37.9. But on that day no announcement is made of a vigil at the Anastasis, because it is known that the people are tired; nevertheless, it is the custom to watch there. So all of the people who are willing, or rather, who are able, keep watch, and they who are unable do not watch there until the morning. Those of the clergy, however, who are strong or young keep vigil there, and hymns and antiphons are said throughout the whole night until morning; a very great crowd also keep night-long watch, some from the late hour and some from midnight, . . .

38.1 [Easter Sunday] Now, on the next day, the Sabbath, everything that is customary is done at the third hour and also at the sixth; the service at the ninth hour, however, is not held on the Sabbath, but the Paschal vigils are prepared in the great church, the martyrium. The Paschal vigils are kept as with us, with this one addition, that the children when they have been baptised and clothed, and when they issue from the font, are led with the bishop first to the Anastasis.

38.2. The bishop enters the rails of the Anastasis, and one hymn is said, then the bishop says a prayer for them, and then he goes with them to the greater church, where, according to custom, all the people are keeping watch. Everything is done there that is customary with us also, and after the oblation has been made, the dismissal takes place. After the dismissal of the vigils has been made in the greater church, they go at once with hymns to the Anastasis, where the passage from the Gospel about the Resurrection is read. Prayer is made, and the bishop again makes the oblation. But everything is done quickly on account of the people, that they should not be delayed any longer, and so the people are dismissed. ...


Sayings of the Desert Monastics

1. Abba Ammonas was asked, "What is the "narrow and hard way?" (Mat 7.14) He replied, "The 'narrow and hard way' is this, to control your thoughts, and to strip yourself of your own will, for the sake of God. This is also the meaning of the sentence, 'Lo, we have left everything and followed you.'" (Mat 19.27)

2. It was said of him that he had a hollow in his chest channelled out by the tears which fell from his eyes all his life while he sat at his manual work. When Abba Poemen learned that he was dead, he said weeping, "Truly you are blessed, Abba Arsenius, for you wept for yourself in this world! He who does not weep for himself here below will weep eternally hereafter; so it is impossible not to weep, either voluntarily or when compelled through suffering."

It was also said of him (Abba Arsenius) that on Saturday evenings, pre paring for the glory of Sunday, he would turn his back on the sun and stretch out his hands in prayer towards the heavens, till once again the sun shone on his face. Then he would sit down.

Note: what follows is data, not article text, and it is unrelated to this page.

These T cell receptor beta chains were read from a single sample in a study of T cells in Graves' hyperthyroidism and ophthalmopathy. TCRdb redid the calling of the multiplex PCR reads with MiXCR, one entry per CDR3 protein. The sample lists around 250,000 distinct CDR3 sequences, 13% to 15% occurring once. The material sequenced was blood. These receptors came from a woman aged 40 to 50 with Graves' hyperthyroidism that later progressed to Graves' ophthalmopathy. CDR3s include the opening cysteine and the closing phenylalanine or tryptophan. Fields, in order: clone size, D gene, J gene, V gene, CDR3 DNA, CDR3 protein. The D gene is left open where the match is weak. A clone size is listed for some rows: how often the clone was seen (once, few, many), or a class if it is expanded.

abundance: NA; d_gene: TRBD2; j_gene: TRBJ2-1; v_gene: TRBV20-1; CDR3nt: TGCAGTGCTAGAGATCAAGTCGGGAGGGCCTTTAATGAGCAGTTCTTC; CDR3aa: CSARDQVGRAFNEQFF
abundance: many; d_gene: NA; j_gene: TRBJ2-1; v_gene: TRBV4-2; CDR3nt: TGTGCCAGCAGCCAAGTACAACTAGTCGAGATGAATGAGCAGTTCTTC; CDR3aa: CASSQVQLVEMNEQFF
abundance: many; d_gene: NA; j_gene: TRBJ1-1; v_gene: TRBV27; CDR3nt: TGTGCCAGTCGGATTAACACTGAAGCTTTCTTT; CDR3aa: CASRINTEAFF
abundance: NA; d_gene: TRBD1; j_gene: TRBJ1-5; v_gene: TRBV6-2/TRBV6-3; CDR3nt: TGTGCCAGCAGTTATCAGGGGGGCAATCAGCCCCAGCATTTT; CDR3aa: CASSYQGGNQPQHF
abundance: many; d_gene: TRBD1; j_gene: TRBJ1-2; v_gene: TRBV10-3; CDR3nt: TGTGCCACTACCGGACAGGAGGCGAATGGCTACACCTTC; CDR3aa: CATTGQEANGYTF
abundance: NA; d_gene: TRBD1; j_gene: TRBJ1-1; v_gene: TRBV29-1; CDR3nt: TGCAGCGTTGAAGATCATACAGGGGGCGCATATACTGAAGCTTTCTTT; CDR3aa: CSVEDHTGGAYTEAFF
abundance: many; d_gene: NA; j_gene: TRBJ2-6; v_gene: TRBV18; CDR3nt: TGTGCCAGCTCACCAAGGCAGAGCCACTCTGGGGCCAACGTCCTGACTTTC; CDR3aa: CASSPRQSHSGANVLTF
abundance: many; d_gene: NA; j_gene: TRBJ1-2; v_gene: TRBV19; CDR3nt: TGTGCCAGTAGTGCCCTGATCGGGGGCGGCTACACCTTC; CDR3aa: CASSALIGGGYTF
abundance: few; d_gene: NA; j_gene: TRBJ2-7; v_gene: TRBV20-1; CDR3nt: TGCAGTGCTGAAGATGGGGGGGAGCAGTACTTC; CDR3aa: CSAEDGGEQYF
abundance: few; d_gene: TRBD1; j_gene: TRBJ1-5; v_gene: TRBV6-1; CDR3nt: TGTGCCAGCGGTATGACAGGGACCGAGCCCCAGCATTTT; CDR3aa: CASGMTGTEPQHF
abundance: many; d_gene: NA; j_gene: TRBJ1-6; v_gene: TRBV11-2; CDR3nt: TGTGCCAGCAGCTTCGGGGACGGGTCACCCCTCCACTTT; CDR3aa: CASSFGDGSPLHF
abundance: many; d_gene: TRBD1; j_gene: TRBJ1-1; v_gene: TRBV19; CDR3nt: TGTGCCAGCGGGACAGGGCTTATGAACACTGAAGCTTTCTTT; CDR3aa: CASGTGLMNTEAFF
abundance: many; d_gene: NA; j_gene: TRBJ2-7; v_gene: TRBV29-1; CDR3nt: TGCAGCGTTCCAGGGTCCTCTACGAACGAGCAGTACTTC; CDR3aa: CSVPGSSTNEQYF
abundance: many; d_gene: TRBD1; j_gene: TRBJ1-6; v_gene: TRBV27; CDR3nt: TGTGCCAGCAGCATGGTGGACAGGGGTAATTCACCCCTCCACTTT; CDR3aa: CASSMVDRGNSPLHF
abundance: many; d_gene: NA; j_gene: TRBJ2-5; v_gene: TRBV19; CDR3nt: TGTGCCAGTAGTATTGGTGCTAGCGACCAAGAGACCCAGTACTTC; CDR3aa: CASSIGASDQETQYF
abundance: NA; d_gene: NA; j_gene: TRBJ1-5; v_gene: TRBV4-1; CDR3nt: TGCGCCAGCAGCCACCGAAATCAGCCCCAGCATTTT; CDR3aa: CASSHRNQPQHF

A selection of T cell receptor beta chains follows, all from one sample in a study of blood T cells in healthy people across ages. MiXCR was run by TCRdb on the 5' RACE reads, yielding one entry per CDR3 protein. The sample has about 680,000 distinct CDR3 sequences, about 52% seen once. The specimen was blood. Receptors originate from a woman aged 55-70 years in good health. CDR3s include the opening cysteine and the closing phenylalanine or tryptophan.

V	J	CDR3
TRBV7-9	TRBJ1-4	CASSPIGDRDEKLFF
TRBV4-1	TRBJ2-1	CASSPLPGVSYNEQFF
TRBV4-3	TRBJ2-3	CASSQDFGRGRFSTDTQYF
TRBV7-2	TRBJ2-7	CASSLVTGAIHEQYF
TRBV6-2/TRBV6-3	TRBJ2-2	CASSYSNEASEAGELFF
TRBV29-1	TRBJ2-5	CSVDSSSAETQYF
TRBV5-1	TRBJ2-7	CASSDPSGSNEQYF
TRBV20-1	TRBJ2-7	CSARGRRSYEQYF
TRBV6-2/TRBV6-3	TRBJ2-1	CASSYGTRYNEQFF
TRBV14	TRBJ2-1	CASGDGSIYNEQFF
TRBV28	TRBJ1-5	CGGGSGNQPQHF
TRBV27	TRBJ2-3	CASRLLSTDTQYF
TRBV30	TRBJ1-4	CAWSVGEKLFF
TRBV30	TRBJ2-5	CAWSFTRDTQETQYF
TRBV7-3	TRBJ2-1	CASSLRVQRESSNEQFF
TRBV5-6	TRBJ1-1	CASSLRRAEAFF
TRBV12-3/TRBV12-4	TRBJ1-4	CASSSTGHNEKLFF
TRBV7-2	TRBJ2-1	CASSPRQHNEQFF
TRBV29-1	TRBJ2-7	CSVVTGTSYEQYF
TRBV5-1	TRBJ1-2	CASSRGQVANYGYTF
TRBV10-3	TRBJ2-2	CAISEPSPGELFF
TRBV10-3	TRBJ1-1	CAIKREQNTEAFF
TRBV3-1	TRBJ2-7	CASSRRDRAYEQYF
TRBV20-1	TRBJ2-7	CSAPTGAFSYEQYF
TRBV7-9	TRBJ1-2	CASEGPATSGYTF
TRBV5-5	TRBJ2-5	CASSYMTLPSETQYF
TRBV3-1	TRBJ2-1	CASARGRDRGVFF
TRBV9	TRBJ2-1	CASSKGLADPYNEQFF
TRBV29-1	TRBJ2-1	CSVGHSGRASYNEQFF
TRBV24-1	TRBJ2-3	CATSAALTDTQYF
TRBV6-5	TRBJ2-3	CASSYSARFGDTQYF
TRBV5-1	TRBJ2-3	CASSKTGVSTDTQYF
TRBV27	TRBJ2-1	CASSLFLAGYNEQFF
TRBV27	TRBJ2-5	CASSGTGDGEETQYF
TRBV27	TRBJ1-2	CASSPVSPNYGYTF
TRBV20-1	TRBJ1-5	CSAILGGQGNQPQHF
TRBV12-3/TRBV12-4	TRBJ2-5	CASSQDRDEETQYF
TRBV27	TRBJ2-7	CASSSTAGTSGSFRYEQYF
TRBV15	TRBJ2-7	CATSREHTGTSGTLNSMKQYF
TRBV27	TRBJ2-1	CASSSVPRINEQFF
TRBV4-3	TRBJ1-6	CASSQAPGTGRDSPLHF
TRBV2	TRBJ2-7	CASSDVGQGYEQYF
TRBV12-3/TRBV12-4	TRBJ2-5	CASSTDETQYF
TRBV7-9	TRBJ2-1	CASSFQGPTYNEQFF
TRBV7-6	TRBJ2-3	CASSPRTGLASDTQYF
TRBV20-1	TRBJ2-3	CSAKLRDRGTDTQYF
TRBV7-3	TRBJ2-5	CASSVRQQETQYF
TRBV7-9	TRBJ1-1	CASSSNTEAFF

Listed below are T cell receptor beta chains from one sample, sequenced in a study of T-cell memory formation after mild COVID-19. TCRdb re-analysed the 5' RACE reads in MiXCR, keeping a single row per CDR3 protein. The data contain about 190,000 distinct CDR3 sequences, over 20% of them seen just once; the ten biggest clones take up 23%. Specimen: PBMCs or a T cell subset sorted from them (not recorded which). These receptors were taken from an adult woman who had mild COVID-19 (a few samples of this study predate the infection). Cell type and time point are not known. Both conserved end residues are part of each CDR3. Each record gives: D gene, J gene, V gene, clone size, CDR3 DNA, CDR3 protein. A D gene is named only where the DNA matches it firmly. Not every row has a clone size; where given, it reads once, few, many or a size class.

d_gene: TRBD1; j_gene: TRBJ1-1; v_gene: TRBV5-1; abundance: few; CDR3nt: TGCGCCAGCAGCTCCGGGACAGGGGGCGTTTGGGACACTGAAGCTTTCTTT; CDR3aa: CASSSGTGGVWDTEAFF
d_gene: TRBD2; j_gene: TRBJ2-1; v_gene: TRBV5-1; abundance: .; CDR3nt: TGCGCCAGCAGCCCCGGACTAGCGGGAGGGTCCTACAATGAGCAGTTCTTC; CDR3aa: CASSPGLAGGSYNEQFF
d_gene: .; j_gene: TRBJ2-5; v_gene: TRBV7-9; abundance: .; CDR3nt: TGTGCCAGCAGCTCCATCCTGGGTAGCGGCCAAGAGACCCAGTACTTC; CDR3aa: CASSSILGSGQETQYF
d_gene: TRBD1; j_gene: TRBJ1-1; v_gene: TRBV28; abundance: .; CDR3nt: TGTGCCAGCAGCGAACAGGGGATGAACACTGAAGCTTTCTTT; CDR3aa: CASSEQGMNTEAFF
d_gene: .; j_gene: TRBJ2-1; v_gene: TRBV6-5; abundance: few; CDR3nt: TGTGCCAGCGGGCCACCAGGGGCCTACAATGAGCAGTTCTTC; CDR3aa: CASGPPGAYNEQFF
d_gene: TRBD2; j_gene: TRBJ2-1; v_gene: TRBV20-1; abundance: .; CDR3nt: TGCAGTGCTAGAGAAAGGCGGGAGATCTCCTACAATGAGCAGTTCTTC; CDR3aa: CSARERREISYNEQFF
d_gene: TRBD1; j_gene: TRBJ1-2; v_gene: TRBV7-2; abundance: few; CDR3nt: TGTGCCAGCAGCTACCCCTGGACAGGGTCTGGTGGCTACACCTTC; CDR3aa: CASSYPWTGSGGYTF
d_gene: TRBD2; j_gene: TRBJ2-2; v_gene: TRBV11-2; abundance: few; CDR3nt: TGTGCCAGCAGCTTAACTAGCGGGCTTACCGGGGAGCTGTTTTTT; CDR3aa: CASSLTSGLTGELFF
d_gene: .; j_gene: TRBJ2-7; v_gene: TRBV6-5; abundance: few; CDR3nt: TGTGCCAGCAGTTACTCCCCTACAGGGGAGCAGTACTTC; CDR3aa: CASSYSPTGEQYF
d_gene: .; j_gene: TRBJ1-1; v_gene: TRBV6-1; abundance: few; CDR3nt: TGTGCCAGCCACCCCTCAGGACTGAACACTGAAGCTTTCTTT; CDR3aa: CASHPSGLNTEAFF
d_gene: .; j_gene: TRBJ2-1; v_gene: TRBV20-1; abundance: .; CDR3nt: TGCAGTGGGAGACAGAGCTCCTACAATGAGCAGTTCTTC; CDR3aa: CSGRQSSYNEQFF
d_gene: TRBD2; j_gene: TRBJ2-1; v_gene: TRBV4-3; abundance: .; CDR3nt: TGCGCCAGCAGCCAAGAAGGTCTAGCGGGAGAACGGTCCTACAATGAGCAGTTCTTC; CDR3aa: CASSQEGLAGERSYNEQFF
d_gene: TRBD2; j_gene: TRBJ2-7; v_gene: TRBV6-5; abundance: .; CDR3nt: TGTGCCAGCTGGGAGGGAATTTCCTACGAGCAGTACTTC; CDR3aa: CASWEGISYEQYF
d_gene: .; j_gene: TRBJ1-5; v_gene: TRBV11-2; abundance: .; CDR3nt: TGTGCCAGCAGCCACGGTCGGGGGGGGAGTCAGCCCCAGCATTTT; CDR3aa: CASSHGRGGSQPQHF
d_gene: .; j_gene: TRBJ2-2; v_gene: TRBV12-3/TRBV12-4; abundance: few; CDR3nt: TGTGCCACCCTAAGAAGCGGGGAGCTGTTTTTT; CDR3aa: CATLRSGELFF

3. It was said of Abba Ammoes that when he went to church, he did not allow his disciple to walk beside him but only at a certain distance; and if the latter came to ask him about his thoughts, he would move away from him as soon as he had replied, saying to him, "It is for fear that, after edifying words, irrelevant conversation should slip in, that I do not keep you with me."

4. Abba Cyrus of Alexandria was asked about the temptation of fornication, and he replied, "If you do not think about it, you have no hope, for if you are not thinking about it, you are doing it. I mean, he who does not fight against the sin and resist it in his spirit will commit the sin physically. It is very true that he who is fornicating in fact is not worried about thinking about

5. Some of the monks who are called Euchites went to Enaton to see Abba Lucius. the Old man asked them, "What is your manual work?" They said , "We do not touch manual work but as the Apostle says, we pray without ceasing." The old man asked them if they did not eat and they replied they did. So he said to them "When you are eating, who prays for you then?" Again he asked them if they did not sleep and they replied they did. and he said to them, "When you
are a asleep, who prays for you the?" They could not find any answer to give him. He said to them, "Forgive me, but you do not act as you speak. I will show you how, while doing my manual work, I pray without interruption. I sit down with God, soaking my reeds and plaiting my ropes, and I say 'God, have mercy on me, according to your great goodness and according to the multitude of your mercies, save me from my sins.'" So he asked them if this were not prayer and they replied it was. Then he said to them, "So when I shave spend the whole day working and praying, making thirteen pieces of money more or less, I put two pieces of money outside the door and I pay for my food with the rest of the money. He who takes the two pieces of money prays for me when I am eating and when I am sleeping; so, by the grace of God, I fulfil the
precept to pray without ceasing."

6. A brother went to Abba Matoes and said to him, "How is it that the monks of Scetis did more that the Scriptures required in loving their enemies more than themselves?" Abba Matoes said to him, "As for me I have not yet managed to love those who love me as I love myself."

7. Amma Syncletica said: In the beginning there is struggle and a lot of work for those who come near to God. But after that there is indescribable joy. It is just like building a fire: at first it is smoky and your eyes water, but later you get the desired result. Thus we ought to light the divine fire in ourselves with tears and effort.

8. She also said: Those who put out to sea at first sailed with a favourable wind; then the sails spread, but later the wind becomes adverse. Then the ship is tossed by the waves and is no longer controlled by the rudder. But when in a little while there is calm, and the tempest dies down, then the ship sails on again. So it is with us, when we are driven by the spirits who are against us; we hold to the cross as our sail and so we can set a safe course.

9. She also said: There is an asceticism which is determined by the enemy and his disciples practise it. So how are we to distinguish between the divine and royal asceticism and the demonic tyranny? Clearly through its quality of balance."

10. She also said: Just as a treasure that is exposed loses its value, so a virtue which is known vanishes; just as wax melts when it is near fire, so the soul is destroyed by praise and loses all the results of its labour.

11. She also said: Just as one cannot build a ship unless one has some nails, so it is impossible to be saved without humility.

12. Amma Theodora: The same Amma said that a teacher ought to be a stranger to the desire for domination, vain-glory, and pride; one should not be able to fool him by flattery, nor blind him by gifts, nor conquer him by the stomach, nor dominate him by anger; but he should be patient, gentle and humble as far as possible; he must be tested and without partisanship, full of concern and a lover of souls.

13. She also said that neither asceticism, nor vigils nor any kind of suffering are able to save, only true humility can do that.